Entombed A.D. – Dead Dawn

L.G. Petrov and company continue to explore to death n’ roll sound created by his previous band Entombed. The doom of “As The World Fell” neatly parallels the battering hardcore of “Total Death”. The band’s sophomore album is much more cohesive than its debut album and shows a very confident band.

Product of Hate – Buried in Violence

I have said this band is America’s answer to The Haunted. Buried in Violence is modern American thrash sans the retro vibe that saturated the American metal scene for several years. “Blood Coated Concrete” is an aggressive pit-inducing track that will satisfy metalheads old and new.

Live Review: Amon Amarth, Sabaton, Skeletonwitch at Iron City Oct. 26

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Review and photos by David Feltman

Presumably in a bid to win “World’s Longest Tour,” Amon Amarth actually began The Deceiver of the Gods tour in Europe back in July 2013 and it reached the US in January this year. In fact, Target Audience covered the tour when it came through Atlanta this past January with Enslaved. But Vikings, real Vikings, never stop. Now over a year in, and with a few changes to the supporting lineup, these Swedes are still pillaging the American countryside. Perhaps they’re still angry about that jerk Columbus stealing all the credit from Leif Eriksson.

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Skeletonwitch has been opening for Amon Amarth at every leg of its North American tour. And even now, with lead singer Chance Garnette absent due to unknown personal/medical reasons, the band is still forging onward as an instrumental group. True to form, Iron City, located in Birmingham, Ala., started the show exactly at 7:30 pm. Skeletonwitch started its set with people still filing into the venue and had packed it in 30 minutes later. This band is a pack of unflagging road warriors and it was a shame they were allotted such a small section of the show time. Luckily, Skeletonwitch never stops touring, so there will undoubtedly be future opportunities to catch its full show.

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The real star of the night was Sabaton, the newest addition to the tour. The Swedish power metal band’s penchant for history lessons and songs about epic battles made them a natural fit on the bill. Lead singer Joakim Broden even trotted out a song about Vikings so they could “fit in.” Though relatively unknown, Sabaton deserves to be a metal household name. The band had an amazing amount of energy that the audience gladly reciprocated, creating a cycle of good will between the two. The crowd matched every chant, clap and jump with thunderous enthusiasm.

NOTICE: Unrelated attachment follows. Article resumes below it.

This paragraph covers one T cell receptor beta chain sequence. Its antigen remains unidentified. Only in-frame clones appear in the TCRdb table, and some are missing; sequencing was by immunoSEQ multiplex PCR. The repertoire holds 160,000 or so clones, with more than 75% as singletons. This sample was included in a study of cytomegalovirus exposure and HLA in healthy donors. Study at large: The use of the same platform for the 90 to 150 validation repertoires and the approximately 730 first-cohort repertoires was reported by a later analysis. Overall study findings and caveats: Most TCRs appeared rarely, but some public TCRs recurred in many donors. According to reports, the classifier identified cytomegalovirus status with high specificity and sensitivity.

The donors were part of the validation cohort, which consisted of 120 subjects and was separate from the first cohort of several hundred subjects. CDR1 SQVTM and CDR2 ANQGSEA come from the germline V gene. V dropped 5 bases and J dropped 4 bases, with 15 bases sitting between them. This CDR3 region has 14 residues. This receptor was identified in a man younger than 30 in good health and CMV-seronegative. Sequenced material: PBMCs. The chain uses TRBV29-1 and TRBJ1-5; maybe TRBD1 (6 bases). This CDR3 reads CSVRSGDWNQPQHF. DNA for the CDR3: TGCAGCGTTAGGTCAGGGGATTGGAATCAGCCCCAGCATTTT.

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“We play 150 concerts around the world every year and it’s rare, very, very rare that we get such a welcome. Thank you,” said Broden, taken aback by the positive response.

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For the finale, the charismatic Broden pulled a kid in an Iron Maiden shirt and a leather biker cut, not older than 8-years-old, up on stage with the band. The kid posed and mugged throughout the last song, throwing up devil horns. Guitarists Chris Rorland and Thobbe Englund took turns letting him play guitar. As a veteran concert attendee, I can’t recall an opening act ever getting a call for an encore, or at least one as loud and sincere as the one Sabaton received. But, as a supporting act, the band was unable to comply because it was time for Amon Amarth.

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Amon Amarth filled the stage with smoke and epileptic tier colored strobe lights. The combination of smoke, flashing lights and large, long-haired men violently head banging occasionally reduced the visibility of the stage to brightly colored blurs and smudges. The visual assault subsided between songs while lead singer Johan Hegg joked with the audience and drank beer from a ram’s horn attached to his belt.

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The audience was properly warmed up from the Sabaton set and was eager to eat up as much metal as Amon Amarth was willing to dish out. The audience appeared to double in size as Iron City’s central floor was filled with leaping, crowd surfing vigor. Metal fans pumped their fists for the entire set like they were working shake weights.

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This is a great tour and Amon Amarth has definitely offered its fans plenty of chances to see them. But with the must-see-live Sabaton in the lineup, there has never been a better time to catch this show.